"Judges Ghat", Kolkata, initiated by judge Sir Elijah Impey. Was it a racial enclave? - early colonial India

 Have you ever heard of  a separate ghat for the Justices of Courts?  A Ghat is a small part of river bank with a flight of steps going  down to the river for bathing purposes or conducting religious rites. Yes, there is one on the banks of Hooghly river near what is called Gwalior monument, a landmark structure in this place built in the early British colonial period.  "Judges ghat" has been around since the time of early colonial period under the East india Company rule. It is, I believe, presently, under the Port Trust. 

The Supreme Court of Judicature at Calcutta was established upon the promulgation of  Regulating Act of 1773 by the King of England. In this respect, The Letters of Patent was issued on 26 March 1774  giving full power to hear cases both civil and criminal  and to entertain, hear and determine any suits or actions against any of His Majesty’s subjects - both Indians as well as Europeans in 'Bengal, Bihar and Orissa’. Bengal having been dishonestly taken over by the East India Company under the direction of Robert Clive, Calcutta town was growing faster than ever before with more population and trading activities. It became an important trade center and port in the Empire which was in its infancy. 

Judges Ghat, Kolkata, WB. tutorialathome.in

Sir Elijah Impey (13 June 1732 – 1 October 1809) educated at Westminster School and later graduated from  Trinity College, Cambridge in 1752 with a  B.A and later  M.A  in 1759 took the credit of being the first chief justice of the Supreme Court of Judicature at Fort William in Bengal, Chief Justice of the Sadr Diwani Adalat.He had been Gov. General Warren Hastings  had been his buddy since school days. 

eft: Sir Elijah Impey; Right: Gwalior Monument

Judges Ghat, Kolkata kolkatamunicipalcorporationblogs.blogspot.com

In 1775 Impey  presided over a sensational   trial of Maharaja Nandakumar, once a close confidant of Gov. Gen. Warren Hastings. He was accused of forging a bond in an attempt to deprive a widow of more than half her inheritance. Nandakumar had a soured relationship with Hastings.


  Because of poor trial on the part of the defense side and biased verdict pronounced by Impey, on 5 August 1775, Nand Kumar was publicly hanged to death.There was a public outcry over mistrial. Impey was accused of siding with his Buddy Warren Hastings. This mistrial and the verdict given in a hurry by Impey became a subject of debate in the House of Commons and finally after long deliberations, both Justice Impey and Hastings were  impeached.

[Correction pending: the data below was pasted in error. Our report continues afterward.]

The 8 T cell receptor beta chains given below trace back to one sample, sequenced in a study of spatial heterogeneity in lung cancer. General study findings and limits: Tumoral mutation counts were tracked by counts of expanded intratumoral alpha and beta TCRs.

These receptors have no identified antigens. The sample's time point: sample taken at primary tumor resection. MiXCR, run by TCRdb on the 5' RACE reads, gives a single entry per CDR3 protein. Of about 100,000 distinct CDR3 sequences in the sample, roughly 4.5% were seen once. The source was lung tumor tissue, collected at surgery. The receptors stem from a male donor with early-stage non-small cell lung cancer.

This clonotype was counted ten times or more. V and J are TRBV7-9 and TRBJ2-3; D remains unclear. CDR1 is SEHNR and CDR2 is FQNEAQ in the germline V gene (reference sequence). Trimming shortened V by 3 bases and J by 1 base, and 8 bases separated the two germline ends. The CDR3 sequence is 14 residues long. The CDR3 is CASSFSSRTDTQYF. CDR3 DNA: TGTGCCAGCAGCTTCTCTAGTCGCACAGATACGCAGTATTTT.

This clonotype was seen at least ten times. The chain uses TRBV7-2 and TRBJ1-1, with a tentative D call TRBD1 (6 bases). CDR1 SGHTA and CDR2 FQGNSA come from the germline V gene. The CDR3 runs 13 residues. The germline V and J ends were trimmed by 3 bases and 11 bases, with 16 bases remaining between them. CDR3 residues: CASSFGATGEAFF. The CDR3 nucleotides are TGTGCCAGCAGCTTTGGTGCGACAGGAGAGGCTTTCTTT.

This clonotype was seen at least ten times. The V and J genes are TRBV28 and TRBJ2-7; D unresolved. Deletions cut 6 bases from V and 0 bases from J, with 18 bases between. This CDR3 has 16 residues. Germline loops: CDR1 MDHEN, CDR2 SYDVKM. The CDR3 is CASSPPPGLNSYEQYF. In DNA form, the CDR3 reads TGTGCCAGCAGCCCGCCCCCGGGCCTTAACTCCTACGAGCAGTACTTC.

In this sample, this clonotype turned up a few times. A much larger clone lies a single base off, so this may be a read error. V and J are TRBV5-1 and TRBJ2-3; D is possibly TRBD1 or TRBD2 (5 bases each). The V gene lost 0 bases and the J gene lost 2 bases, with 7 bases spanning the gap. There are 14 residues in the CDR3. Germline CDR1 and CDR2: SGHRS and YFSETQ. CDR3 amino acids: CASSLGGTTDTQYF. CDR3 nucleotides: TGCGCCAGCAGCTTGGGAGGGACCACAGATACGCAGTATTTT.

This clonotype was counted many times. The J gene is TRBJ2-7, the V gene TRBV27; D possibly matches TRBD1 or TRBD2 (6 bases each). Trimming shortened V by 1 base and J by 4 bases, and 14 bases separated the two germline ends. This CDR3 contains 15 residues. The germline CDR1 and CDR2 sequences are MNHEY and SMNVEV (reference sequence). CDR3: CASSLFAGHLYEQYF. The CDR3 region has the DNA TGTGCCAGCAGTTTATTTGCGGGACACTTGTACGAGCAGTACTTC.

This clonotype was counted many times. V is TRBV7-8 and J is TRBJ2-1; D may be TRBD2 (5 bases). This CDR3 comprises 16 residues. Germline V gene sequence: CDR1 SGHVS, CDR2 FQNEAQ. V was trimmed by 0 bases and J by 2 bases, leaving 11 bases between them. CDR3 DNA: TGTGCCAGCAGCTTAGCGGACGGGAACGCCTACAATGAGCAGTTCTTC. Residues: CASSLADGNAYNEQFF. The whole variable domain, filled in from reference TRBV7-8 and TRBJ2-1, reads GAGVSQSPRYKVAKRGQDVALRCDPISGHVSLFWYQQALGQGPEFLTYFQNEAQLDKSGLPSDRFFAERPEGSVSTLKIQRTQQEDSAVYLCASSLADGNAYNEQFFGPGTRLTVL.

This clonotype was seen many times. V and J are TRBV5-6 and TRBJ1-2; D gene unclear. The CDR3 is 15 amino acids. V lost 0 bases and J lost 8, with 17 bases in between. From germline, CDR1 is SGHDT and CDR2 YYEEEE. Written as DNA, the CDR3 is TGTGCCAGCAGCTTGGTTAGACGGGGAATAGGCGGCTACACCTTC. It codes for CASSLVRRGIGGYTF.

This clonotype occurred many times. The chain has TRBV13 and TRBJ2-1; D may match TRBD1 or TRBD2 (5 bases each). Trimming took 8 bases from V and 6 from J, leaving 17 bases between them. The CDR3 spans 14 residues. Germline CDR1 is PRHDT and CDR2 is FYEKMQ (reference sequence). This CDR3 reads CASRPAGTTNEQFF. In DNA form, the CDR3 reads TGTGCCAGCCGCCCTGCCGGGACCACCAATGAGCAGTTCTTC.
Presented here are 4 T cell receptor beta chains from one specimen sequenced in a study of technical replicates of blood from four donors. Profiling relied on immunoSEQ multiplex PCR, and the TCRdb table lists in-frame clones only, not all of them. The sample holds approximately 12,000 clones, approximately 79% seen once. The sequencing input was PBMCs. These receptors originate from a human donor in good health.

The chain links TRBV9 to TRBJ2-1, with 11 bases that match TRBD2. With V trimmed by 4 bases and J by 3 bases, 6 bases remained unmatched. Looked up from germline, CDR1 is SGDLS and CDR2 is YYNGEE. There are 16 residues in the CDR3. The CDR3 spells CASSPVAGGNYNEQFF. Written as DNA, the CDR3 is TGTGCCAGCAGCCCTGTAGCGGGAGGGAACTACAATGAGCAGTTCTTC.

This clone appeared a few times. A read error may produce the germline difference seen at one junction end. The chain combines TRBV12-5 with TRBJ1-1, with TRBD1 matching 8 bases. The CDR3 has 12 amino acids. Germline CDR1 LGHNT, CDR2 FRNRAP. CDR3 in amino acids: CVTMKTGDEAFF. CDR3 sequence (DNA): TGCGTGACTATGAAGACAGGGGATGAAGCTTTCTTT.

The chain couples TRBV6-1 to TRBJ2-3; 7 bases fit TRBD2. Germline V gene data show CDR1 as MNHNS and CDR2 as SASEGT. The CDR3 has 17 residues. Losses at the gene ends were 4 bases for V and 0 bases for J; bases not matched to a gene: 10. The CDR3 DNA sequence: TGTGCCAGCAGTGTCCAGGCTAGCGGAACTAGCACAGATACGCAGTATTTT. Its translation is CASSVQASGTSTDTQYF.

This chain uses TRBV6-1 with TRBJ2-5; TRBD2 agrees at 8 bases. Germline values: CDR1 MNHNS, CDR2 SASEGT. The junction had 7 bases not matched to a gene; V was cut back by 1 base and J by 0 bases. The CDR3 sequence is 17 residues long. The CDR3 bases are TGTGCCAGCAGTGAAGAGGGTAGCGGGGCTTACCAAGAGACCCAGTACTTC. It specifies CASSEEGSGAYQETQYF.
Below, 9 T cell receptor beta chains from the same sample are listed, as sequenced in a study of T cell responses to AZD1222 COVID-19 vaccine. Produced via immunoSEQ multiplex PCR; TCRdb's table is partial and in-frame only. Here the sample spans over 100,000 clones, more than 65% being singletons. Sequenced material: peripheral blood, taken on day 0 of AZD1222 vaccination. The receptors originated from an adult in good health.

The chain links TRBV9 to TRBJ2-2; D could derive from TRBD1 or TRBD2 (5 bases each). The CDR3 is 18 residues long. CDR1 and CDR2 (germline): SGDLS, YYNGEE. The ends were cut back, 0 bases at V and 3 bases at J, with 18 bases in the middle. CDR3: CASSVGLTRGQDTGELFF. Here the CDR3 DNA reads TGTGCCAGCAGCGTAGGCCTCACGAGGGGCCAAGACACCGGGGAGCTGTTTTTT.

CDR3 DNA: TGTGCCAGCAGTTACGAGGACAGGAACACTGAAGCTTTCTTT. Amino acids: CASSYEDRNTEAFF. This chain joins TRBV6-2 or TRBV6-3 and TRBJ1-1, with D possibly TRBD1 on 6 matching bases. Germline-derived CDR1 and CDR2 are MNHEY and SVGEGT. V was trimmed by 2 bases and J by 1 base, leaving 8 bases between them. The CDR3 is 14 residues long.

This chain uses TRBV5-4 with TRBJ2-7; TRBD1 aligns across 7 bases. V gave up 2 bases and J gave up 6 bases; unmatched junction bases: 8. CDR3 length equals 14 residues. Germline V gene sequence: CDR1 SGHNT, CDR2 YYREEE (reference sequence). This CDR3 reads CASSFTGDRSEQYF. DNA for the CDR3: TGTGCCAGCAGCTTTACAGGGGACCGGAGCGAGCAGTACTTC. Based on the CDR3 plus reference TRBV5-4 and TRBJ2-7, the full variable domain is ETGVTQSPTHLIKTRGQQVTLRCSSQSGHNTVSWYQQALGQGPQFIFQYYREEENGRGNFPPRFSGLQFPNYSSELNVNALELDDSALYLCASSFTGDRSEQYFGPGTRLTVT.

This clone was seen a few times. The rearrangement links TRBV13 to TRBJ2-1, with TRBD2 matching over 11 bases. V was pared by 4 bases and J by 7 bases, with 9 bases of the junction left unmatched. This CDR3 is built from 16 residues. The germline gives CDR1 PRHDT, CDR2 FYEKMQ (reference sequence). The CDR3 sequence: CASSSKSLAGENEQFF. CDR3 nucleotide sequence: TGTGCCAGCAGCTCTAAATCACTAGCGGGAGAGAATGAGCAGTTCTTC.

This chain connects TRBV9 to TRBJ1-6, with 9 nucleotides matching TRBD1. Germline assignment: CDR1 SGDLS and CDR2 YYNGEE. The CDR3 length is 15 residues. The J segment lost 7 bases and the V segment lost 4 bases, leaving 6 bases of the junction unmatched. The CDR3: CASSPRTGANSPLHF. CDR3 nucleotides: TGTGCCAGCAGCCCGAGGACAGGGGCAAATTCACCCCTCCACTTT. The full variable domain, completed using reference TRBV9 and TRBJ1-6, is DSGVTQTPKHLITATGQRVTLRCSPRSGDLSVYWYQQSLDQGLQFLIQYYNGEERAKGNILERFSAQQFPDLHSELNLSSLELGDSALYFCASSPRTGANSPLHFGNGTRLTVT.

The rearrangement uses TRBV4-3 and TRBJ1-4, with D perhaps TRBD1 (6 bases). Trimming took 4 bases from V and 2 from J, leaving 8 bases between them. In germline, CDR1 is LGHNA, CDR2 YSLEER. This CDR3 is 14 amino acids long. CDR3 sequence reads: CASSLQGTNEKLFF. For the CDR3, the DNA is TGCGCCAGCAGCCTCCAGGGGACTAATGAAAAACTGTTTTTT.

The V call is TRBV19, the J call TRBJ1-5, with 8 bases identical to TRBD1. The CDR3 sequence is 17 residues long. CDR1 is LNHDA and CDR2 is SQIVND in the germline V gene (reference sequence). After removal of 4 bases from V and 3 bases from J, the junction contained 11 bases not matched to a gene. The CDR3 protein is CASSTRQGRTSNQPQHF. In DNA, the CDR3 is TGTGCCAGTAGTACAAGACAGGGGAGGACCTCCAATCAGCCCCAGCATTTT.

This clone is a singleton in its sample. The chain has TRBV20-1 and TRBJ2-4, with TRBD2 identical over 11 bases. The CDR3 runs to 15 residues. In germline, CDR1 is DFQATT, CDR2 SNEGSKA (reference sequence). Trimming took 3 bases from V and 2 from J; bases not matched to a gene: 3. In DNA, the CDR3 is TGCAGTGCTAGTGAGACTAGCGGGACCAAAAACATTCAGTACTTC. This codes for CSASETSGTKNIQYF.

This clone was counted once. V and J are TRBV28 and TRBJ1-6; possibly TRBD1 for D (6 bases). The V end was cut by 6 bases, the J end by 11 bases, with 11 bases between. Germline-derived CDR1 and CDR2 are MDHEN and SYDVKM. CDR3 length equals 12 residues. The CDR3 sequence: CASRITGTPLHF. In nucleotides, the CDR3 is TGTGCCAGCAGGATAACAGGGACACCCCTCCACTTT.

While working as a judge at Ft. William,Calcutta (Kolkata) it was at the initiative  of Impey that a new Ghat was constructed a few yards to the north of Princep Ghat on the east side of the Hooghly river Kolkata to maintain privacy.This Ghat was specifically built for the exclusive use of men of dignity and high ranking British officials, in particular, justices of supreme court  appointed by the East India company to work in India. The Supreme Court of Judicature at Fort William was the only court of justice (first one in India), the ghat was widely used by the justices sitting in judgement at Ft. William. 

It is quite strange that this ghat was set aside exclusively for the judges and higher officials of EIC and not for others. The subtle thing is at a time when the imperial power was slowly moving upwardly, exclusivity was firmly applied for the white population. It meant racial segregation in a public bathing place. In this kind of arrangement only for a section of govt. people, one can notice an undercurrent of racial disparity and superiority in a land of colored people. . The absurdity is it was openly practised by the court judges who are supposed to uphold fairness and impartiality in dealing with public places and people of different cultures and such a practice was  against norms of judiciary system and was an unethical act.  

The idea of exclusive ghats in the waterfront or river banks in the colonial time in Kolkata  reminds me of the  Mahamaham Hindu festival (held every 12 years) at Kumbakonam, TN or any other river festivals like Aadi Perukku (every year in August) in which the local administration will designate ghats  exclusively for women and girls to use the bathing ghats during festivities. In the 1950s and 1960s such separate ghats in the river or temple tanks were common during certain Hindu festivals. 

As for the exclusive ghat on the Hooghly river bank mooted by Justice Impey, it is often referred to as Judges' Ghat. It also goes by the name of  the Gwalior Ghat, perhaps because of its proximity to the Gwalior Monument which is nearby   away from the Ghat.

Unlike the Outram ghat nearby, Judges Ghat does not have a building or a shelter and  presently it is being used by orthodox Hindus to do some rituals like pithru karyam or Tharpanam, paying obeisances to the forefathers. Lots of people come here to take a bath and conduct religious rituals. I have heard people mention me that whenever they visit this site in different seasons, they experience unique vibe each time and the most graceful one is during the Durga Puja  which is held every year with religious fervor.